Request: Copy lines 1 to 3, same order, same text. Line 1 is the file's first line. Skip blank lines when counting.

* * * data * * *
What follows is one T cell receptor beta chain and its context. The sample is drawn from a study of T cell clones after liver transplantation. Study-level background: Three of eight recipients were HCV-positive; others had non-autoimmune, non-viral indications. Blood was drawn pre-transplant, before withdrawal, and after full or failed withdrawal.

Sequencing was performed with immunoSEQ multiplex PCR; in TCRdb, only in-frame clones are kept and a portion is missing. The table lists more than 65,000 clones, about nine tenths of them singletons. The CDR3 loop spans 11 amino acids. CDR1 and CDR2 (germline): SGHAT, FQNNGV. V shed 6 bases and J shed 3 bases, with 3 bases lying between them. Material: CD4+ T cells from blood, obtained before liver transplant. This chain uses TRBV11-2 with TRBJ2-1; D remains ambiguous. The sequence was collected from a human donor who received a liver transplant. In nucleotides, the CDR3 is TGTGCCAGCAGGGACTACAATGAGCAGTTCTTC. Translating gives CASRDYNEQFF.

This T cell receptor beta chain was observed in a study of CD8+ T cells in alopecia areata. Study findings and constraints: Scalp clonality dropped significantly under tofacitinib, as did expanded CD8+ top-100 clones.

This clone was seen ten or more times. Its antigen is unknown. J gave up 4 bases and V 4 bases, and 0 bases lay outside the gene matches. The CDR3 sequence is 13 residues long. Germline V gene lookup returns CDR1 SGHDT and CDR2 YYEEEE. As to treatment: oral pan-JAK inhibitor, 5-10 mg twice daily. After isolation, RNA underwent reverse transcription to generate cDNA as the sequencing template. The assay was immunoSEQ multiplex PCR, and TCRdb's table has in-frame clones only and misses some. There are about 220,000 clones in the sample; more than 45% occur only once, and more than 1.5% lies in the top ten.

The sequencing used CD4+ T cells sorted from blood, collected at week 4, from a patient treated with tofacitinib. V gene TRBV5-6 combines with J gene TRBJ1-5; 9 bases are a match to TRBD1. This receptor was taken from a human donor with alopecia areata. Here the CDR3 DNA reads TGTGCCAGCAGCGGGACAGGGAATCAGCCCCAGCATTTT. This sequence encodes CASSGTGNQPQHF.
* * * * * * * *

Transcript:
What follows is one T cell receptor beta chain and its context. The sample is drawn from a study of T cell clones after liver transplantation. Study-level background: Three of eight recipients were HCV-positive; others had non-autoimmune, non-viral indications. Blood was drawn pre-transplant, before withdrawal, and after full or failed withdrawal.

Sequencing was performed with immunoSEQ multiplex PCR; in TCRdb, only in-frame clones are kept and a portion is missing. The table lists more than 65,000 clones, about nine tenths of them singletons. The CDR3 loop spans 11 amino acids. CDR1 and CDR2 (germline): SGHAT, FQNNGV. V shed 6 bases and J shed 3 bases, with 3 bases lying between them. Material: CD4+ T cells from blood, obtained before liver transplant. This chain uses TRBV11-2 with TRBJ2-1; D remains ambiguous. The sequence was collected from a human donor who received a liver transplant. In nucleotides, the CDR3 is TGTGCCAGCAGGGACTACAATGAGCAGTTCTTC. Translating gives CASRDYNEQFF.

This T cell receptor beta chain was observed in a study of CD8+ T cells in alopecia areata. Study findings and constraints: Scalp clonality dropped significantly under tofacitinib, as did expanded CD8+ top-100 clones.